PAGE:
Medium Format SLR

Pentax 67 – Successfully Use With Wide Lenses

I first became interested in the Pentax 6×7 system when I saw one in a camera shop window in 1976. I thought that the camera looked like a giant 35mm SLR, and in a sense, that’s what it really is. I thought the design was very clever and intuitive. Other 6x7s that I had seen were box cameras; this one was different. I bought one in 1988, and ended up buying three more over the years. I’ve been using this system professionally since 2000.

Hasselblad H1 – An Accidental Journey into Phase One P Series Digital Backs – By Bill Thoo

I bought a Hasselblad H1 by accident. Like it’s older cousin, the Hasselblad V, the H series is modular. It has options for batteries, viewfinders, and camera backs, in addition to lenses. Sometimes, it turns out, coming into possession of just one camera component can start you on a camera journey.

A while ago I had bought a Phase One P30 back for my Hasselblad V at a price I had thought acceptable. It turns out, of course, it doesn’t fit the V. I had bought a H series back, and there was no mechanism of adapting it to a V camera. The P30 went into a box in a drawer. Play the montage of time passing. Then last year I saw a Hasselblad H1 camera for a reasonable price.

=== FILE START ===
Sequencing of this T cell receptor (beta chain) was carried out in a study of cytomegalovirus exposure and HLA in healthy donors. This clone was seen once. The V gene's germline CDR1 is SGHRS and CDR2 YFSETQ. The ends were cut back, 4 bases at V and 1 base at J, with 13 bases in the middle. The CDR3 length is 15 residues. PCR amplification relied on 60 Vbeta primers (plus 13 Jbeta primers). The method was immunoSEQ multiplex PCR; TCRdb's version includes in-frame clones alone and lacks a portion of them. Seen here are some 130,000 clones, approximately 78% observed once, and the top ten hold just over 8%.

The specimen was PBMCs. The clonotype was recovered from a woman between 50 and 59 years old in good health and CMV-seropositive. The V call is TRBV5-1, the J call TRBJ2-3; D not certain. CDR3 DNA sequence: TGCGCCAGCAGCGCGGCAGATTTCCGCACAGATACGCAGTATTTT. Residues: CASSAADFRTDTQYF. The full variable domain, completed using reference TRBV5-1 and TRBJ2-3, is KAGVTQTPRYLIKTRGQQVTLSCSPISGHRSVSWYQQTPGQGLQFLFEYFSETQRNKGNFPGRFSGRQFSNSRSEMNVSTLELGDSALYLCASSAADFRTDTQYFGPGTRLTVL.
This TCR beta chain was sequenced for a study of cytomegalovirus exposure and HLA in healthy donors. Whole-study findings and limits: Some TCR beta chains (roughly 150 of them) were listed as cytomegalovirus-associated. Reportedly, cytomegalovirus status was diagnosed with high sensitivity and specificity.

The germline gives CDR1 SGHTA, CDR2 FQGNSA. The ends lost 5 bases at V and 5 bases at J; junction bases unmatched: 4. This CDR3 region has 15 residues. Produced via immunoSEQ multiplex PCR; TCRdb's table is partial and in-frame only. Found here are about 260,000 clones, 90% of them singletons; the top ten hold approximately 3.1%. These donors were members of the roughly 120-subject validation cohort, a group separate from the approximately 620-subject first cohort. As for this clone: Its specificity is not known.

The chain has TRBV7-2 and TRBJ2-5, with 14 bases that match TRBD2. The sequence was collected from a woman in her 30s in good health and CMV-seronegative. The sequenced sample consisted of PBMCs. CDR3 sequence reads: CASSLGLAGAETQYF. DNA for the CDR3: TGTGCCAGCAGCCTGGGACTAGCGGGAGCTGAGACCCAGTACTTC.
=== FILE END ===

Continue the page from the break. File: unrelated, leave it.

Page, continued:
Hasselblad and the Bronica – Comparing an Icon with a Forgotten Gem – By Dave Palumbo

The essence is this: I find myself with two 6×6 SLR systems from the 1970s. One of them was a staple of professional photography for half a century. The other was a rival that eventually faded away. 50 years on, there’s quite a gulf between them in reputation and price and this makes me really …

Hasselblad and the Bronica – Comparing an Icon with a Forgotten Gem – By Dave Palumbo Read More

Bronica S2A

Zenza Bronica S2A – Early Experiences Review & Buyer’s Notes – By Mark Herse

The Bronica S2A is a hefty 6×6 focal plane medium format SLR that was produced in Tokyo from 1969-1977. It was the last fully mechanical 6×6 SLR among Bronica’s Z/D, C, and S series, and later replaced by the electronic EC model. The S2A is unique in having an ‘instant return automatic mirror’ that swings down instead of up during exposure, which allows space for wide-angle and deep-seated lenses that extend far into the camera body.

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